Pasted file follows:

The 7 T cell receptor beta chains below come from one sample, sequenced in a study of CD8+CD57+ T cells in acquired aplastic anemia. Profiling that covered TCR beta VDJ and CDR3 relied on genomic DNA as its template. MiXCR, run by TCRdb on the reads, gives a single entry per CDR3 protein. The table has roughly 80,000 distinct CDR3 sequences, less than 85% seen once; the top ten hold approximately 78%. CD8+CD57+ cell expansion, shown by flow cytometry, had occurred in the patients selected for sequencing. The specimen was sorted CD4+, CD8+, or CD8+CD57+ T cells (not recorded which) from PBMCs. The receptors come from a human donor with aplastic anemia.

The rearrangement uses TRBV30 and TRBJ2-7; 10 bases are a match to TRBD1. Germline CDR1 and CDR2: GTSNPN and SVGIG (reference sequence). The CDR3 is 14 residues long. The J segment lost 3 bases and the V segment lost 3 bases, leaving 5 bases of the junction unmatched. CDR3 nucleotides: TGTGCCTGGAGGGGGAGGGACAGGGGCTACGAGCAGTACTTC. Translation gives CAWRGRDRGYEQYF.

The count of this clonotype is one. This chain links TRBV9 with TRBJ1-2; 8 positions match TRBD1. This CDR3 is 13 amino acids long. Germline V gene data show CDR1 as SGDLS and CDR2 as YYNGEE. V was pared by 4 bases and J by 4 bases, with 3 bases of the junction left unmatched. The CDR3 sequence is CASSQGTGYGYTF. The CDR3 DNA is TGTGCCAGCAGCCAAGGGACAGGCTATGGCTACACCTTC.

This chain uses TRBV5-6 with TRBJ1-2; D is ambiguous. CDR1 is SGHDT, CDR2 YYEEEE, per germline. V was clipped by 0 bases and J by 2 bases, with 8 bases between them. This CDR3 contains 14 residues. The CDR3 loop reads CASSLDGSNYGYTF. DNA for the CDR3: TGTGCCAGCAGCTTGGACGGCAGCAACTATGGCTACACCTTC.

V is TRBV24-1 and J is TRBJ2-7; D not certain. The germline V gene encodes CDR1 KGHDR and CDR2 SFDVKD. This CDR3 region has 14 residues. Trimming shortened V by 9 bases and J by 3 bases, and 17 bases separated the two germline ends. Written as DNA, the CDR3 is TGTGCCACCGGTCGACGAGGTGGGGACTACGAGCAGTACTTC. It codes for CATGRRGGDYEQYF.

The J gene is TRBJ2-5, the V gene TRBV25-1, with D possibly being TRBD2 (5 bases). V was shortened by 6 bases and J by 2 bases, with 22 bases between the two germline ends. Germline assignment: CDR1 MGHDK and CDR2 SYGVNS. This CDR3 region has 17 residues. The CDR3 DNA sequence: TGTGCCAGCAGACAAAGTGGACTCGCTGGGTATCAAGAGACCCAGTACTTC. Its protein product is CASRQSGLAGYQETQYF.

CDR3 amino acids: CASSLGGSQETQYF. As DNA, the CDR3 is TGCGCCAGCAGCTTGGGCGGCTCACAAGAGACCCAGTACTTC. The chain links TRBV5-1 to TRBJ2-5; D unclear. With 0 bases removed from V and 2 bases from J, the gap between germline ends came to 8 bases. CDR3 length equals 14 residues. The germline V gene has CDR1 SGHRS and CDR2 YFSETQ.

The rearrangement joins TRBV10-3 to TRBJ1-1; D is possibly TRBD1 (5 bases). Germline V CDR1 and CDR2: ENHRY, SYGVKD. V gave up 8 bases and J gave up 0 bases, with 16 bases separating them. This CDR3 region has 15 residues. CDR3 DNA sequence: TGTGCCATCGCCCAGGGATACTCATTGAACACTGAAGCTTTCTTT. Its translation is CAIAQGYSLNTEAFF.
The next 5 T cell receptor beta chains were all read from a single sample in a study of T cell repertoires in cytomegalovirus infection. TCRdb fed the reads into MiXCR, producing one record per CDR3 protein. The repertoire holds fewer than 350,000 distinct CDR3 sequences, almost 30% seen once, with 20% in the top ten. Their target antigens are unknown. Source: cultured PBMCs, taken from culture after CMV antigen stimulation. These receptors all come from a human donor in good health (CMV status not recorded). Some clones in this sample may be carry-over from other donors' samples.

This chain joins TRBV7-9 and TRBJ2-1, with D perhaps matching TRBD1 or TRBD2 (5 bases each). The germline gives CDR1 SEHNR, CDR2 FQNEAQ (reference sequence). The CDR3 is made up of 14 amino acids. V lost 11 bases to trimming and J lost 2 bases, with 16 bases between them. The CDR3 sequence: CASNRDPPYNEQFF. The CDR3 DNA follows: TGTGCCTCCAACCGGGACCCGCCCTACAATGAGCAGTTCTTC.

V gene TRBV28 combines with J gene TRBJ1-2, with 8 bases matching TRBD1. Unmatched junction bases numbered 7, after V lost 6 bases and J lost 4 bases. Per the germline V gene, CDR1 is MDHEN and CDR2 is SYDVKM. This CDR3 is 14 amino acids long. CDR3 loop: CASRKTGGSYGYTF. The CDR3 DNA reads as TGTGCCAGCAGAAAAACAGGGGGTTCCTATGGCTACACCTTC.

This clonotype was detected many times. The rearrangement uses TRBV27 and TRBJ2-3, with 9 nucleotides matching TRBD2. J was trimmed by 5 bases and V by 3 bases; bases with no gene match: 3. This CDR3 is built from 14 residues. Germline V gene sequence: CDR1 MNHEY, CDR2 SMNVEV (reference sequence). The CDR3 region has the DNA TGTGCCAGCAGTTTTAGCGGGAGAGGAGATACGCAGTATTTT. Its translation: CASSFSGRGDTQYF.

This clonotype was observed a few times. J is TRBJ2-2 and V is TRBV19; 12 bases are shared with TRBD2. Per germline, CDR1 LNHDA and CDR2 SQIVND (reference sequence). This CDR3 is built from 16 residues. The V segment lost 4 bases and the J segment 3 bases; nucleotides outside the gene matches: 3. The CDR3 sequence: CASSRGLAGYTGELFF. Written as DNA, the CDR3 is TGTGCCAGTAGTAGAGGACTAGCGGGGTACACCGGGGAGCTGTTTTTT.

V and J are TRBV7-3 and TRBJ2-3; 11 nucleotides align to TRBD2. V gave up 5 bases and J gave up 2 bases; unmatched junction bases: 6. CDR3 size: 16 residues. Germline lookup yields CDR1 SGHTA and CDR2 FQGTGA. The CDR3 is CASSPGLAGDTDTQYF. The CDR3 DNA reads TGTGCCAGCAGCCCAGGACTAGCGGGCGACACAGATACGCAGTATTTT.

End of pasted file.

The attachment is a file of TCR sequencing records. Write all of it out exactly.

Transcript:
The 7 T cell receptor beta chains below come from one sample, sequenced in a study of CD8+CD57+ T cells in acquired aplastic anemia. Profiling that covered TCR beta VDJ and CDR3 relied on genomic DNA as its template. MiXCR, run by TCRdb on the reads, gives a single entry per CDR3 protein. The table has roughly 80,000 distinct CDR3 sequences, less than 85% seen once; the top ten hold approximately 78%. CD8+CD57+ cell expansion, shown by flow cytometry, had occurred in the patients selected for sequencing. The specimen was sorted CD4+, CD8+, or CD8+CD57+ T cells (not recorded which) from PBMCs. The receptors come from a human donor with aplastic anemia.

The rearrangement uses TRBV30 and TRBJ2-7; 10 bases are a match to TRBD1. Germline CDR1 and CDR2: GTSNPN and SVGIG (reference sequence). The CDR3 is 14 residues long. The J segment lost 3 bases and the V segment lost 3 bases, leaving 5 bases of the junction unmatched. CDR3 nucleotides: TGTGCCTGGAGGGGGAGGGACAGGGGCTACGAGCAGTACTTC. Translation gives CAWRGRDRGYEQYF.

The count of this clonotype is one. This chain links TRBV9 with TRBJ1-2; 8 positions match TRBD1. This CDR3 is 13 amino acids long. Germline V gene data show CDR1 as SGDLS and CDR2 as YYNGEE. V was pared by 4 bases and J by 4 bases, with 3 bases of the junction left unmatched. The CDR3 sequence is CASSQGTGYGYTF. The CDR3 DNA is TGTGCCAGCAGCCAAGGGACAGGCTATGGCTACACCTTC.

This chain uses TRBV5-6 with TRBJ1-2; D is ambiguous. CDR1 is SGHDT, CDR2 YYEEEE, per germline. V was clipped by 0 bases and J by 2 bases, with 8 bases between them. This CDR3 contains 14 residues. The CDR3 loop reads CASSLDGSNYGYTF. DNA for the CDR3: TGTGCCAGCAGCTTGGACGGCAGCAACTATGGCTACACCTTC.

V is TRBV24-1 and J is TRBJ2-7; D not certain. The germline V gene encodes CDR1 KGHDR and CDR2 SFDVKD. This CDR3 region has 14 residues. Trimming shortened V by 9 bases and J by 3 bases, and 17 bases separated the two germline ends. Written as DNA, the CDR3 is TGTGCCACCGGTCGACGAGGTGGGGACTACGAGCAGTACTTC. It codes for CATGRRGGDYEQYF.

The J gene is TRBJ2-5, the V gene TRBV25-1, with D possibly being TRBD2 (5 bases). V was shortened by 6 bases and J by 2 bases, with 22 bases between the two germline ends. Germline assignment: CDR1 MGHDK and CDR2 SYGVNS. This CDR3 region has 17 residues. The CDR3 DNA sequence: TGTGCCAGCAGACAAAGTGGACTCGCTGGGTATCAAGAGACCCAGTACTTC. Its protein product is CASRQSGLAGYQETQYF.

CDR3 amino acids: CASSLGGSQETQYF. As DNA, the CDR3 is TGCGCCAGCAGCTTGGGCGGCTCACAAGAGACCCAGTACTTC. The chain links TRBV5-1 to TRBJ2-5; D unclear. With 0 bases removed from V and 2 bases from J, the gap between germline ends came to 8 bases. CDR3 length equals 14 residues. The germline V gene has CDR1 SGHRS and CDR2 YFSETQ.

The rearrangement joins TRBV10-3 to TRBJ1-1; D is possibly TRBD1 (5 bases). Germline V CDR1 and CDR2: ENHRY, SYGVKD. V gave up 8 bases and J gave up 0 bases, with 16 bases separating them. This CDR3 region has 15 residues. CDR3 DNA sequence: TGTGCCATCGCCCAGGGATACTCATTGAACACTGAAGCTTTCTTT. Its translation is CAIAQGYSLNTEAFF.
The next 5 T cell receptor beta chains were all read from a single sample in a study of T cell repertoires in cytomegalovirus infection. TCRdb fed the reads into MiXCR, producing one record per CDR3 protein. The repertoire holds fewer than 350,000 distinct CDR3 sequences, almost 30% seen once, with 20% in the top ten. Their target antigens are unknown. Source: cultured PBMCs, taken from culture after CMV antigen stimulation. These receptors all come from a human donor in good health (CMV status not recorded). Some clones in this sample may be carry-over from other donors' samples.

This chain joins TRBV7-9 and TRBJ2-1, with D perhaps matching TRBD1 or TRBD2 (5 bases each). The germline gives CDR1 SEHNR, CDR2 FQNEAQ (reference sequence). The CDR3 is made up of 14 amino acids. V lost 11 bases to trimming and J lost 2 bases, with 16 bases between them. The CDR3 sequence: CASNRDPPYNEQFF. The CDR3 DNA follows: TGTGCCTCCAACCGGGACCCGCCCTACAATGAGCAGTTCTTC.

V gene TRBV28 combines with J gene TRBJ1-2, with 8 bases matching TRBD1. Unmatched junction bases numbered 7, after V lost 6 bases and J lost 4 bases. Per the germline V gene, CDR1 is MDHEN and CDR2 is SYDVKM. This CDR3 is 14 amino acids long. CDR3 loop: CASRKTGGSYGYTF. The CDR3 DNA reads as TGTGCCAGCAGAAAAACAGGGGGTTCCTATGGCTACACCTTC.

This clonotype was detected many times. The rearrangement uses TRBV27 and TRBJ2-3, with 9 nucleotides matching TRBD2. J was trimmed by 5 bases and V by 3 bases; bases with no gene match: 3. This CDR3 is built from 14 residues. Germline V gene sequence: CDR1 MNHEY, CDR2 SMNVEV (reference sequence). The CDR3 region has the DNA TGTGCCAGCAGTTTTAGCGGGAGAGGAGATACGCAGTATTTT. Its translation: CASSFSGRGDTQYF.

This clonotype was observed a few times. J is TRBJ2-2 and V is TRBV19; 12 bases are shared with TRBD2. Per germline, CDR1 LNHDA and CDR2 SQIVND (reference sequence). This CDR3 is built from 16 residues. The V segment lost 4 bases and the J segment 3 bases; nucleotides outside the gene matches: 3. The CDR3 sequence: CASSRGLAGYTGELFF. Written as DNA, the CDR3 is TGTGCCAGTAGTAGAGGACTAGCGGGGTACACCGGGGAGCTGTTTTTT.

V and J are TRBV7-3 and TRBJ2-3; 11 nucleotides align to TRBD2. V gave up 5 bases and J gave up 2 bases; unmatched junction bases: 6. CDR3 size: 16 residues. Germline lookup yields CDR1 SGHTA and CDR2 FQGTGA. The CDR3 is CASSPGLAGDTDTQYF. The CDR3 DNA reads TGTGCCAGCAGCCCAGGACTAGCGGGCGACACAGATACGCAGTATTTT.